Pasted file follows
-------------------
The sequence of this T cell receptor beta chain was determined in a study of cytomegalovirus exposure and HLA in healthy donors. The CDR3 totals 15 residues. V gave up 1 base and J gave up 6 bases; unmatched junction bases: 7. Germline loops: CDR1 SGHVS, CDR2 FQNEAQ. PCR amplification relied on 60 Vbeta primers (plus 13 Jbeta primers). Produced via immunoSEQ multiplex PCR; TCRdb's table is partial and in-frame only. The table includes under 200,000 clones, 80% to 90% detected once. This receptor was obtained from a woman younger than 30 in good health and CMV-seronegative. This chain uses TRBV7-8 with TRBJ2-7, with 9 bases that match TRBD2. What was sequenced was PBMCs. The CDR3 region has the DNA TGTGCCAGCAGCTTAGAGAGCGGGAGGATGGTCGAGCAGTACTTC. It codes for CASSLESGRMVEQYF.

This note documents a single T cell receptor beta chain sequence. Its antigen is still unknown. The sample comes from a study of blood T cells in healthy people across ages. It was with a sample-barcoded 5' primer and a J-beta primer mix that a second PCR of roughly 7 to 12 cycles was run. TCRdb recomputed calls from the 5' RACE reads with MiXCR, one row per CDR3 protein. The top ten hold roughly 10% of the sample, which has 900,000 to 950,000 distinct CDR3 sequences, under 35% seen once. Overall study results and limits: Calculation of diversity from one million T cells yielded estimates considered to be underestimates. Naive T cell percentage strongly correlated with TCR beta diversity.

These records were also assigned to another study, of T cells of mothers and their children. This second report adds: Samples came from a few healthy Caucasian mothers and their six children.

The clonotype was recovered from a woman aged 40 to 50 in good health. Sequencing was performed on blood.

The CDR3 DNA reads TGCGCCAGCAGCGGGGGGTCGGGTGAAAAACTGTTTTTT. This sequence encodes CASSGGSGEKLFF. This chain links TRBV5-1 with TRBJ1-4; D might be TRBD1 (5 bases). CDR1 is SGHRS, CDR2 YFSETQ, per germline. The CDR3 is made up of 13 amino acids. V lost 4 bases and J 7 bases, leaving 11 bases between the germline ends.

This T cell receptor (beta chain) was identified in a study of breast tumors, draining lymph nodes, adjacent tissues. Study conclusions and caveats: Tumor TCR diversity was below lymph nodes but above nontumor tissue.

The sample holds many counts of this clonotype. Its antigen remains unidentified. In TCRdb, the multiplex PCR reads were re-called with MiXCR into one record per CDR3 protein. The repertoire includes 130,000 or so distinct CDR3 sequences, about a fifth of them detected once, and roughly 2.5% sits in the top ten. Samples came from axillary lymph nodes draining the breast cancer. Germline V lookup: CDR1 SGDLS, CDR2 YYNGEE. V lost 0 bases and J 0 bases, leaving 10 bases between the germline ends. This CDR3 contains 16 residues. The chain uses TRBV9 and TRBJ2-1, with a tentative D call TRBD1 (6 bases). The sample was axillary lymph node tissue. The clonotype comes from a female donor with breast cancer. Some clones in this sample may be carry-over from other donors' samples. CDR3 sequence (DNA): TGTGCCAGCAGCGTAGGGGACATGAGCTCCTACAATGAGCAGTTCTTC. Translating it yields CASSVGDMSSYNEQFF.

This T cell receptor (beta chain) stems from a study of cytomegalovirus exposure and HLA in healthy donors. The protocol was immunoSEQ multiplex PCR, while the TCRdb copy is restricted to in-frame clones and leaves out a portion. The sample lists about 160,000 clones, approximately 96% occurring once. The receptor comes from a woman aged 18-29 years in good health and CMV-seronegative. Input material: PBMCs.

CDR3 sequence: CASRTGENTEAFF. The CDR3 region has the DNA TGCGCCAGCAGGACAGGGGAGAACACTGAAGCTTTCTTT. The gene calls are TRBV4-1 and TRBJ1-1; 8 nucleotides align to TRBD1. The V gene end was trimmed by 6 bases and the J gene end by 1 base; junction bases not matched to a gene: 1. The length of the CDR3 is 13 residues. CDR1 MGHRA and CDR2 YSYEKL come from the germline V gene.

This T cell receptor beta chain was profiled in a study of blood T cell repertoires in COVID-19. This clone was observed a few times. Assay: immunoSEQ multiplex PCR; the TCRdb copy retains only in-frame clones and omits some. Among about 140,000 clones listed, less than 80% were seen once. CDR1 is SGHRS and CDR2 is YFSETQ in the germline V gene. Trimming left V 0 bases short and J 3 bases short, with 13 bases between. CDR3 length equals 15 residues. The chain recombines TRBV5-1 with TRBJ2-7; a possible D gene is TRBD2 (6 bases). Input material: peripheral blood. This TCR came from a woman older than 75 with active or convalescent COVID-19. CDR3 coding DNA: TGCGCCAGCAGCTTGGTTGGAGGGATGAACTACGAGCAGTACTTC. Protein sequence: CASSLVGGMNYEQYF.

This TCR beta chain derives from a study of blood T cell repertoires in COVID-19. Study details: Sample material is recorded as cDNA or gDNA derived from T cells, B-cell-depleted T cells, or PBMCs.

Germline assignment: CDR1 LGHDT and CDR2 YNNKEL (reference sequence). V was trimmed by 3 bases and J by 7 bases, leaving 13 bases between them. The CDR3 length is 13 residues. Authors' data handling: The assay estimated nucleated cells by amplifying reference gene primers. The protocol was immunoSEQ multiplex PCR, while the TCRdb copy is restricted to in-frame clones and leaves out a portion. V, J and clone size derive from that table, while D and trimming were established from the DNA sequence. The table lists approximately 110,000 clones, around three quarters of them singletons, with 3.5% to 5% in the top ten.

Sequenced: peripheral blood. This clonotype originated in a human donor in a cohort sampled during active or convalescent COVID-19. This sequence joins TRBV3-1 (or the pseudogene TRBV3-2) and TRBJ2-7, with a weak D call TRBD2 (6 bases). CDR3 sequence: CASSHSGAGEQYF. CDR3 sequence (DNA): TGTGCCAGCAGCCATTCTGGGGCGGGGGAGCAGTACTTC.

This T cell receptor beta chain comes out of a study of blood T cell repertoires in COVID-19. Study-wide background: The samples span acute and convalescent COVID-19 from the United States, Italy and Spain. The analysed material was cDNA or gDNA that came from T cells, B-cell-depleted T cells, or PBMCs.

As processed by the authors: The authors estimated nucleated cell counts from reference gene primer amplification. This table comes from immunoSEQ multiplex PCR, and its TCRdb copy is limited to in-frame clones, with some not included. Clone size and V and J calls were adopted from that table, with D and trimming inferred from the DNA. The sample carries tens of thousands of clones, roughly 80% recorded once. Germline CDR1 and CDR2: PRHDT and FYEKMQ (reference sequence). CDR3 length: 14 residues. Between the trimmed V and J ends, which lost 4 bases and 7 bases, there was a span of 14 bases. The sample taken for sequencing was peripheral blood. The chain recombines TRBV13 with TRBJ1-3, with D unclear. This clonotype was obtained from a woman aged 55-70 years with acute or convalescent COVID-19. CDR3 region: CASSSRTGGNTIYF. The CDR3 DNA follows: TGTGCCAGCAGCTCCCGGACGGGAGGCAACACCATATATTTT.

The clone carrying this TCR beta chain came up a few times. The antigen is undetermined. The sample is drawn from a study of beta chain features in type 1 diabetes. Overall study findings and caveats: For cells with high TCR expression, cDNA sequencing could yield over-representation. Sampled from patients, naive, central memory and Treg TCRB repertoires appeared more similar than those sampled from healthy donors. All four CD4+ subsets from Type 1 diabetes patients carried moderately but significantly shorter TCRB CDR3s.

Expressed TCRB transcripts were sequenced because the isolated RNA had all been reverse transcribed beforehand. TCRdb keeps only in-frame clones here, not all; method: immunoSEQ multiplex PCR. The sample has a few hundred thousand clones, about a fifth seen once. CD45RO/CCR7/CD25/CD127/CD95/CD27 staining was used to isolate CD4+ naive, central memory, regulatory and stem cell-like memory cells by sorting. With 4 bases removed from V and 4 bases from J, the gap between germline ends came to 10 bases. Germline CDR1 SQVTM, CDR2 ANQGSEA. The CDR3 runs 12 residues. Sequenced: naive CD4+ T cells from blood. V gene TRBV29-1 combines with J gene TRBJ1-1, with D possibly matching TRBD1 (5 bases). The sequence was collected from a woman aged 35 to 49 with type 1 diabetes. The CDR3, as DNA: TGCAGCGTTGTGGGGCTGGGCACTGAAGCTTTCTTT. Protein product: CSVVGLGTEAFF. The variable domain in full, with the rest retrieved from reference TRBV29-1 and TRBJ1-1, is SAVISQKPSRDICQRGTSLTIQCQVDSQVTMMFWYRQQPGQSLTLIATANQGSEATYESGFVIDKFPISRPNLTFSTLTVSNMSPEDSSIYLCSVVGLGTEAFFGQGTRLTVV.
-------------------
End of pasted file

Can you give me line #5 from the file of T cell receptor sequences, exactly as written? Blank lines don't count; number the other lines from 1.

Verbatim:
The CDR3 DNA reads TGCGCCAGCAGCGGGGGGTCGGGTGAAAAACTGTTTTTT. This sequence encodes CASSGGSGEKLFF. This chain links TRBV5-1 with TRBJ1-4; D might be TRBD1 (5 bases). CDR1 is SGHRS, CDR2 YFSETQ, per germline. The CDR3 is made up of 13 amino acids. V lost 4 bases and J 7 bases, leaving 11 bases between the germline ends.